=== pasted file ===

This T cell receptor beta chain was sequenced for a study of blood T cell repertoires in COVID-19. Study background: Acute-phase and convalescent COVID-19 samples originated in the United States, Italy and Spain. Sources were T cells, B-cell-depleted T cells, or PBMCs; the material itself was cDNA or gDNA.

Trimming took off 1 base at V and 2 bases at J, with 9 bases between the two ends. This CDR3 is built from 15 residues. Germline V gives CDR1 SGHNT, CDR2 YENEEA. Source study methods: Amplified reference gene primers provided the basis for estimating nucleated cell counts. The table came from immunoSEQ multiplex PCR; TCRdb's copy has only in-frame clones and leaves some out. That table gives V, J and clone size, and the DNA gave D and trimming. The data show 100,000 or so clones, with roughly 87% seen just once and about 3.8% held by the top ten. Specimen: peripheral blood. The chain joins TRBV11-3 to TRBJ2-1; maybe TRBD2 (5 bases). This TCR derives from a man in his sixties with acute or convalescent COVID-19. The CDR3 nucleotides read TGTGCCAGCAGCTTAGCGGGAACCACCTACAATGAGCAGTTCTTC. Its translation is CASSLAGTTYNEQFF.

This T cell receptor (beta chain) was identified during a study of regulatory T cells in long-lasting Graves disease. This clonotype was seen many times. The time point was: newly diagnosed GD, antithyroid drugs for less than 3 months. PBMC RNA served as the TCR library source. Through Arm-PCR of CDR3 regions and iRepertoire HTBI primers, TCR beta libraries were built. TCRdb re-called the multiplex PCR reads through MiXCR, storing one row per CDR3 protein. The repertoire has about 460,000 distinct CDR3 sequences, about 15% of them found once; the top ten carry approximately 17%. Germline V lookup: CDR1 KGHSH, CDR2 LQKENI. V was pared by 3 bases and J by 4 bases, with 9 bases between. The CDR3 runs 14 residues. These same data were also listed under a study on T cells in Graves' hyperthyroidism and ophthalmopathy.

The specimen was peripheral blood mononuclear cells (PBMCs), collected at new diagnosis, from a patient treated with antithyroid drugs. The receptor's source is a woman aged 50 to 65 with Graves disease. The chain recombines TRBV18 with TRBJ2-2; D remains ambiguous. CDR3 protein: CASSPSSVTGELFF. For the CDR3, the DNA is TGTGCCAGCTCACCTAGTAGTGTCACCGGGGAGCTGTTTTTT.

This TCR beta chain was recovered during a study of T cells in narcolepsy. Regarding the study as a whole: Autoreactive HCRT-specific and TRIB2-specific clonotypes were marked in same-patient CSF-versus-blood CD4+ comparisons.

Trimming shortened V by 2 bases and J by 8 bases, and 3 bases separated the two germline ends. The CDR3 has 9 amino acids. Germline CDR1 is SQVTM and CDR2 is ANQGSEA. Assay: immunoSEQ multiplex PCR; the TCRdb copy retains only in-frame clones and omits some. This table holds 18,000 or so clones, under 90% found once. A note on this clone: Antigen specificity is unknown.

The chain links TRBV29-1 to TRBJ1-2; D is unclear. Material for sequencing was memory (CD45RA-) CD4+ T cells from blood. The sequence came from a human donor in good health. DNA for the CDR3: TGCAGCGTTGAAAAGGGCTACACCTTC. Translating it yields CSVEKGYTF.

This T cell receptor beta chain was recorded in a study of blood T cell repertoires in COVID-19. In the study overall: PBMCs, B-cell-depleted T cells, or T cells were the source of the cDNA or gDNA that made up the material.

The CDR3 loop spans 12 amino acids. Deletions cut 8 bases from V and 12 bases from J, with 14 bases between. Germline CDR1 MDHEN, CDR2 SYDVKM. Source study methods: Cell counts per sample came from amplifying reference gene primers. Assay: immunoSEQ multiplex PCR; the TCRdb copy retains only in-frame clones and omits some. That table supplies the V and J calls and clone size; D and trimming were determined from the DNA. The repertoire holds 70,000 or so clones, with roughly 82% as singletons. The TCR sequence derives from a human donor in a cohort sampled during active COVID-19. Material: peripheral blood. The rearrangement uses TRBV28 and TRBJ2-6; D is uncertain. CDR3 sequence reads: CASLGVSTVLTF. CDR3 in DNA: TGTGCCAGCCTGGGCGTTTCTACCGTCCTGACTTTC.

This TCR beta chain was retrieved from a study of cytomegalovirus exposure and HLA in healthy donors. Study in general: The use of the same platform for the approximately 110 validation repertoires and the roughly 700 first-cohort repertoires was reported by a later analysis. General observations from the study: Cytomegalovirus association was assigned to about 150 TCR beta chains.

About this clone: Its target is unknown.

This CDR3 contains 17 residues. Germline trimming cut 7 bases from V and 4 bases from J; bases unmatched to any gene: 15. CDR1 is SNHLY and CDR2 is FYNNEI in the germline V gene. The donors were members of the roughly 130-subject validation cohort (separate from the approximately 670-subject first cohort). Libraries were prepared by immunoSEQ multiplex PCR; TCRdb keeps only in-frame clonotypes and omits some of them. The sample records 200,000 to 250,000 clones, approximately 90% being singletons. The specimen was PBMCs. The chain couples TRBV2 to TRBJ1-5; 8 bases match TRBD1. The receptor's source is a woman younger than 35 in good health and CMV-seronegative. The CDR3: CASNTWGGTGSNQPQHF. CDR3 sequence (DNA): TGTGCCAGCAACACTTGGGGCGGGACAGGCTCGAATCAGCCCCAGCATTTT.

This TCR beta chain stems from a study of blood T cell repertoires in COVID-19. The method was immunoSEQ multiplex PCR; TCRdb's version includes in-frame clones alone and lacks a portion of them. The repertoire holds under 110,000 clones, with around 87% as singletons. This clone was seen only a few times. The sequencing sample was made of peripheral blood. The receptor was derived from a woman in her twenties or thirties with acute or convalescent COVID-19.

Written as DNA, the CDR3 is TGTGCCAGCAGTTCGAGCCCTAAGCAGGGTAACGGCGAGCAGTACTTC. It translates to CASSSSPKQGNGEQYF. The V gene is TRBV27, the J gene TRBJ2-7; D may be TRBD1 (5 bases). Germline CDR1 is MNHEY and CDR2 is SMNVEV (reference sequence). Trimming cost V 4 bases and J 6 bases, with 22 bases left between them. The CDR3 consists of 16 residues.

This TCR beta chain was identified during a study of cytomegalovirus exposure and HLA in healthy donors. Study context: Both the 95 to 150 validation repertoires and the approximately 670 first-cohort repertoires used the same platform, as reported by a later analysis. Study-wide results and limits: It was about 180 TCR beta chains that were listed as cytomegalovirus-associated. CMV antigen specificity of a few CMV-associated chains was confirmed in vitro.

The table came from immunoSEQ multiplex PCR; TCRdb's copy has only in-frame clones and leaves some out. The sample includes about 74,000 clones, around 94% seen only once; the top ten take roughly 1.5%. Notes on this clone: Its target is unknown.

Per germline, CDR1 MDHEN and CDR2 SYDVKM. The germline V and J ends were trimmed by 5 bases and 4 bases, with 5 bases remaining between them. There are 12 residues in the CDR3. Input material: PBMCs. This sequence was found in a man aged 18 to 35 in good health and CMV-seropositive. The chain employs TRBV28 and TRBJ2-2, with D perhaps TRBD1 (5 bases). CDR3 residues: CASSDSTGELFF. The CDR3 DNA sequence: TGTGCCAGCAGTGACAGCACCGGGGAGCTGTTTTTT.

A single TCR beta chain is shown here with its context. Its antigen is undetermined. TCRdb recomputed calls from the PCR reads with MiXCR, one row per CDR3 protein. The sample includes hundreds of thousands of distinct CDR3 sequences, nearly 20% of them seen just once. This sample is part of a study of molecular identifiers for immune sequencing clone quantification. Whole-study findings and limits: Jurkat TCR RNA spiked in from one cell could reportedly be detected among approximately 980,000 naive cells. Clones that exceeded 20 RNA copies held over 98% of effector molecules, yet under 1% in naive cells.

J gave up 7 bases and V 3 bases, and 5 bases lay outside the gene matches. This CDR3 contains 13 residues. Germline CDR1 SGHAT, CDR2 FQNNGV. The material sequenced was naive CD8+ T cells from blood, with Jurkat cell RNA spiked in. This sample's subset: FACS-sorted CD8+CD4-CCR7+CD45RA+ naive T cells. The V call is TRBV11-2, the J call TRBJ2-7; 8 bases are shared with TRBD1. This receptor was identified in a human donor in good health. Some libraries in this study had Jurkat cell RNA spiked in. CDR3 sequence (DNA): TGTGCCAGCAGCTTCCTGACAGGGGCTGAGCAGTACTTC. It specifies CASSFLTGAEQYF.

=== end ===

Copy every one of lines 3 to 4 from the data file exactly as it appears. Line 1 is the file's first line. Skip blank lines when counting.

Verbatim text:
This T cell receptor (beta chain) was identified during a study of regulatory T cells in long-lasting Graves disease. This clonotype was seen many times. The time point was: newly diagnosed GD, antithyroid drugs for less than 3 months. PBMC RNA served as the TCR library source. Through Arm-PCR of CDR3 regions and iRepertoire HTBI primers, TCR beta libraries were built. TCRdb re-called the multiplex PCR reads through MiXCR, storing one row per CDR3 protein. The repertoire has about 460,000 distinct CDR3 sequences, about 15% of them found once; the top ten carry approximately 17%. Germline V lookup: CDR1 KGHSH, CDR2 LQKENI. V was pared by 3 bases and J by 4 bases, with 9 bases between. The CDR3 runs 14 residues. These same data were also listed under a study on T cells in Graves' hyperthyroidism and ophthalmopathy.

The specimen was peripheral blood mononuclear cells (PBMCs), collected at new diagnosis, from a patient treated with antithyroid drugs. The receptor's source is a woman aged 50 to 65 with Graves disease. The chain recombines TRBV18 with TRBJ2-2; D remains ambiguous. CDR3 protein: CASSPSSVTGELFF. For the CDR3, the DNA is TGTGCCAGCTCACCTAGTAGTGTCACCGGGGAGCTGTTTTTT.